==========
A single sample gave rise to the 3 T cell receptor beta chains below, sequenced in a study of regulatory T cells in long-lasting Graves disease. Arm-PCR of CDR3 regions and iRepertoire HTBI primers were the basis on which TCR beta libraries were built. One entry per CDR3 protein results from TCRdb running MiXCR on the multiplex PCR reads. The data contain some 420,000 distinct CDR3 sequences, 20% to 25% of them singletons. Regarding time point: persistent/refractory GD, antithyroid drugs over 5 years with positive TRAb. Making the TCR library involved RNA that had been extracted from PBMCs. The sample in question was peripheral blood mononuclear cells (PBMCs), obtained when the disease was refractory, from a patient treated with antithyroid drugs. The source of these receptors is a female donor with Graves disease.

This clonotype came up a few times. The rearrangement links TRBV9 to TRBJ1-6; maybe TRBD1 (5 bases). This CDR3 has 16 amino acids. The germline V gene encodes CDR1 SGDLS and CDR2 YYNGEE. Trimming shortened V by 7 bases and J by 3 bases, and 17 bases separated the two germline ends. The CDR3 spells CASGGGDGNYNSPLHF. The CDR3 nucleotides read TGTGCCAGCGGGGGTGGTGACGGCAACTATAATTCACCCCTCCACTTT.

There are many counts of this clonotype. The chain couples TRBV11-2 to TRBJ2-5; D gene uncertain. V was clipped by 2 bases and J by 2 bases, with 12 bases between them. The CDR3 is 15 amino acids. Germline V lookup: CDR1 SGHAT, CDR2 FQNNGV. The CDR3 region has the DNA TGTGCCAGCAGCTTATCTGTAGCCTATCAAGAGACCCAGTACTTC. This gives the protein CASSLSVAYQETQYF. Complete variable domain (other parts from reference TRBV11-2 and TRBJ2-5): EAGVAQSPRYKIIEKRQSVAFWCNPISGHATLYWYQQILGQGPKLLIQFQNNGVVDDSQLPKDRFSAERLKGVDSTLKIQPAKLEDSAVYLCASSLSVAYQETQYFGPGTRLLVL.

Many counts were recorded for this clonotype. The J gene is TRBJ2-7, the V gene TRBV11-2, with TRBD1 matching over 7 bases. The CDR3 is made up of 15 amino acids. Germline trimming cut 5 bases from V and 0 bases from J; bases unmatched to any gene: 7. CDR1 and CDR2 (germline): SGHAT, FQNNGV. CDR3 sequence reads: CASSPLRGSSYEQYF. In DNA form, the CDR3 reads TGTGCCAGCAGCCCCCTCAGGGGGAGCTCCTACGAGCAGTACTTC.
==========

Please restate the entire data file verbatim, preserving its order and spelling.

A single sample gave rise to the 3 T cell receptor beta chains below, sequenced in a study of regulatory T cells in long-lasting Graves disease. Arm-PCR of CDR3 regions and iRepertoire HTBI primers were the basis on which TCR beta libraries were built. One entry per CDR3 protein results from TCRdb running MiXCR on the multiplex PCR reads. The data contain some 420,000 distinct CDR3 sequences, 20% to 25% of them singletons. Regarding time point: persistent/refractory GD, antithyroid drugs over 5 years with positive TRAb. Making the TCR library involved RNA that had been extracted from PBMCs. The sample in question was peripheral blood mononuclear cells (PBMCs), obtained when the disease was refractory, from a patient treated with antithyroid drugs. The source of these receptors is a female donor with Graves disease.

This clonotype came up a few times. The rearrangement links TRBV9 to TRBJ1-6; maybe TRBD1 (5 bases). This CDR3 has 16 amino acids. The germline V gene encodes CDR1 SGDLS and CDR2 YYNGEE. Trimming shortened V by 7 bases and J by 3 bases, and 17 bases separated the two germline ends. The CDR3 spells CASGGGDGNYNSPLHF. The CDR3 nucleotides read TGTGCCAGCGGGGGTGGTGACGGCAACTATAATTCACCCCTCCACTTT.

There are many counts of this clonotype. The chain couples TRBV11-2 to TRBJ2-5; D gene uncertain. V was clipped by 2 bases and J by 2 bases, with 12 bases between them. The CDR3 is 15 amino acids. Germline V lookup: CDR1 SGHAT, CDR2 FQNNGV. The CDR3 region has the DNA TGTGCCAGCAGCTTATCTGTAGCCTATCAAGAGACCCAGTACTTC. This gives the protein CASSLSVAYQETQYF. Complete variable domain (other parts from reference TRBV11-2 and TRBJ2-5): EAGVAQSPRYKIIEKRQSVAFWCNPISGHATLYWYQQILGQGPKLLIQFQNNGVVDDSQLPKDRFSAERLKGVDSTLKIQPAKLEDSAVYLCASSLSVAYQETQYFGPGTRLLVL.

Many counts were recorded for this clonotype. The J gene is TRBJ2-7, the V gene TRBV11-2, with TRBD1 matching over 7 bases. The CDR3 is made up of 15 amino acids. Germline trimming cut 5 bases from V and 0 bases from J; bases unmatched to any gene: 7. CDR1 and CDR2 (germline): SGHAT, FQNNGV. CDR3 sequence reads: CASSPLRGSSYEQYF. In DNA form, the CDR3 reads TGTGCCAGCAGCCCCCTCAGGGGGAGCTCCTACGAGCAGTACTTC.